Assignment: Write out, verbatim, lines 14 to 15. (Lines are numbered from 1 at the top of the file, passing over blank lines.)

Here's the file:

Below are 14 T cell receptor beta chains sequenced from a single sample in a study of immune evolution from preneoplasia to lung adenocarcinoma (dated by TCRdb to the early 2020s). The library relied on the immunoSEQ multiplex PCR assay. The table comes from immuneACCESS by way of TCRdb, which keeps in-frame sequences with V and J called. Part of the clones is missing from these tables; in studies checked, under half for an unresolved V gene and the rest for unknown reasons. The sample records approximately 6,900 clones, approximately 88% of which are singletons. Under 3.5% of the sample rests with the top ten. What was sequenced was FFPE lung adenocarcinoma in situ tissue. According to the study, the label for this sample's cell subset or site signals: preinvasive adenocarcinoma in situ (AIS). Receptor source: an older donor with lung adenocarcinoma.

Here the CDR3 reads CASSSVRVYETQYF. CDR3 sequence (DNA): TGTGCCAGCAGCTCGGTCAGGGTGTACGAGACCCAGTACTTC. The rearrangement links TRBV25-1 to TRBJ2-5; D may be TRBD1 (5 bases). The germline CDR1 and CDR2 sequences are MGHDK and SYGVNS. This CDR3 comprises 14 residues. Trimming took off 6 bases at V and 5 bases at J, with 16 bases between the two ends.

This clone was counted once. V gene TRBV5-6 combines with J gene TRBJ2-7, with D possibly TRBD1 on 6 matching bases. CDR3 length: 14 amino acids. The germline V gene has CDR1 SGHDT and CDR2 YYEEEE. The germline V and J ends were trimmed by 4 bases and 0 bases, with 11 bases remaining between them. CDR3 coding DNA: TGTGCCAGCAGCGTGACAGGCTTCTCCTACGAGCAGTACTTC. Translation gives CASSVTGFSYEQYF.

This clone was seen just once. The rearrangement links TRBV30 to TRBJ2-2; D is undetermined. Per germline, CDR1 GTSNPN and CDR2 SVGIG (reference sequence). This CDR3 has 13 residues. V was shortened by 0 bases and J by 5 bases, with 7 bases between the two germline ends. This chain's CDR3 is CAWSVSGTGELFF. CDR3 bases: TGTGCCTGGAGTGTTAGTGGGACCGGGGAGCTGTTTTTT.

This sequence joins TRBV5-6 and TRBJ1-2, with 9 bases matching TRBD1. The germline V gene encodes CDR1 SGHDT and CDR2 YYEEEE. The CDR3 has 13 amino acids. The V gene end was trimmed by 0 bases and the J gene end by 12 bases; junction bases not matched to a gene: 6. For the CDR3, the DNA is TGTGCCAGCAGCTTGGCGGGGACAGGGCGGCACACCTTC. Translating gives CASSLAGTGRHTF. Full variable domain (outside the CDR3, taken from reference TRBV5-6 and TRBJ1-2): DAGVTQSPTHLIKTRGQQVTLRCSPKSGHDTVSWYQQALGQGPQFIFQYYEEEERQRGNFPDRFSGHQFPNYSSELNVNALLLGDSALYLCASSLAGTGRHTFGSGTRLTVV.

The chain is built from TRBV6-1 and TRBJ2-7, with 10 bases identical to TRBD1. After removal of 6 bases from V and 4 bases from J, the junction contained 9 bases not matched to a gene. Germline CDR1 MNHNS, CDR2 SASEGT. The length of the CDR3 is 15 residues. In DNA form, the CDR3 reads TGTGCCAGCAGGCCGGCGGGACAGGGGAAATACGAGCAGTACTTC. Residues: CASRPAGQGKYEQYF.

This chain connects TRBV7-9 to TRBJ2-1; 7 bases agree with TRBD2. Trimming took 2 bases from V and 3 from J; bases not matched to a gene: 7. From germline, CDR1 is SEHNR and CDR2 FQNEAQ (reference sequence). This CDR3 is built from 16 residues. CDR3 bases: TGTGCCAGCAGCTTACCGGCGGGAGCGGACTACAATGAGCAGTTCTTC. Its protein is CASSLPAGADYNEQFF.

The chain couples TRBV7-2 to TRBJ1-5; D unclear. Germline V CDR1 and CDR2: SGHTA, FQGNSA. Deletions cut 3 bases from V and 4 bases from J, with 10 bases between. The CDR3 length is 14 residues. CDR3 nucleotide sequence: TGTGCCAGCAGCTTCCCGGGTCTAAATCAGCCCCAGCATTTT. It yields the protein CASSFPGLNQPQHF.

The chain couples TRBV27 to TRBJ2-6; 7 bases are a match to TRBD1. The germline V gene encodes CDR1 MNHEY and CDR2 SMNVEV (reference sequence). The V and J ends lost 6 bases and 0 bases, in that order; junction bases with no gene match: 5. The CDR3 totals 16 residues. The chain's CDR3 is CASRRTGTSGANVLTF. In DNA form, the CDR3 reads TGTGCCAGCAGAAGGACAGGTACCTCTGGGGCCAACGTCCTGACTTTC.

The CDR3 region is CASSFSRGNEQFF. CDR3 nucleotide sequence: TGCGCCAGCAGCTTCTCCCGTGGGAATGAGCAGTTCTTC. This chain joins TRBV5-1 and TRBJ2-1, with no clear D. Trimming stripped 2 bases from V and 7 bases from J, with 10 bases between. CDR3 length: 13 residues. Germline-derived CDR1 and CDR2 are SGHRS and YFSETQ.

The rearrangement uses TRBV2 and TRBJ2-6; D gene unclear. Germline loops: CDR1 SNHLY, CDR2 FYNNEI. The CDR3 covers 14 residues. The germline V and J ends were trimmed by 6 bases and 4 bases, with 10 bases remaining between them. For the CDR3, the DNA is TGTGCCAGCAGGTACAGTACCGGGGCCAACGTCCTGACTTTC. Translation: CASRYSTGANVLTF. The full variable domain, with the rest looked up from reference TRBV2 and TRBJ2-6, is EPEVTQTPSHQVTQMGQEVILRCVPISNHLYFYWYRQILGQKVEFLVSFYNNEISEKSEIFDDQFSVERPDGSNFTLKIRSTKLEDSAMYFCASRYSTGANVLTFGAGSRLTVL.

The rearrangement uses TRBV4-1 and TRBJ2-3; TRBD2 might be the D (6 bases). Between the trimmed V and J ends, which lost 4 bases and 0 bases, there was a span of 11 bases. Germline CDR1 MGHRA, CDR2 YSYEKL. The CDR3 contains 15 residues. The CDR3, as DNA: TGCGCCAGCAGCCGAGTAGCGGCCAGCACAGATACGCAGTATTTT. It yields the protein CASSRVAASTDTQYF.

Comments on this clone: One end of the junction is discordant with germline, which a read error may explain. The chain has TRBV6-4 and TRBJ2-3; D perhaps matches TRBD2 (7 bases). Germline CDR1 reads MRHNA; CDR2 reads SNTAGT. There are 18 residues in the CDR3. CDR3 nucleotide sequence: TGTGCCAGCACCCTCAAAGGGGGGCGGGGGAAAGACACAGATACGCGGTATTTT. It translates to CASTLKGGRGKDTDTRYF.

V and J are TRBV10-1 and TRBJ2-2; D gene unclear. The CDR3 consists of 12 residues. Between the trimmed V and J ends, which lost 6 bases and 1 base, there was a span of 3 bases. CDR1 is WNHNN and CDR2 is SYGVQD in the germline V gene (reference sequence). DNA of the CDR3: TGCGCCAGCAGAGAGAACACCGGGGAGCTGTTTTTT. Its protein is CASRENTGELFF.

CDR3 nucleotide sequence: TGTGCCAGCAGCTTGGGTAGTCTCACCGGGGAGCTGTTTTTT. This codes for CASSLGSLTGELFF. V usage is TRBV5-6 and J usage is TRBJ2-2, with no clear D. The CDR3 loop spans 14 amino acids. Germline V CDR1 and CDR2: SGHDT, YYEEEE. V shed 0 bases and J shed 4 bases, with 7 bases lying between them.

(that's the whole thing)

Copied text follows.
V and J are TRBV10-1 and TRBJ2-2; D gene unclear. The CDR3 consists of 12 residues. Between the trimmed V and J ends, which lost 6 bases and 1 base, there was a span of 3 bases. CDR1 is WNHNN and CDR2 is SYGVQD in the germline V gene (reference sequence). DNA of the CDR3: TGCGCCAGCAGAGAGAACACCGGGGAGCTGTTTTTT. Its protein is CASRENTGELFF.

CDR3 nucleotide sequence: TGTGCCAGCAGCTTGGGTAGTCTCACCGGGGAGCTGTTTTTT. This codes for CASSLGSLTGELFF. V usage is TRBV5-6 and J usage is TRBJ2-2, with no clear D. The CDR3 loop spans 14 amino acids. Germline V CDR1 and CDR2: SGHDT, YYEEEE. V shed 0 bases and J shed 4 bases, with 7 bases lying between them.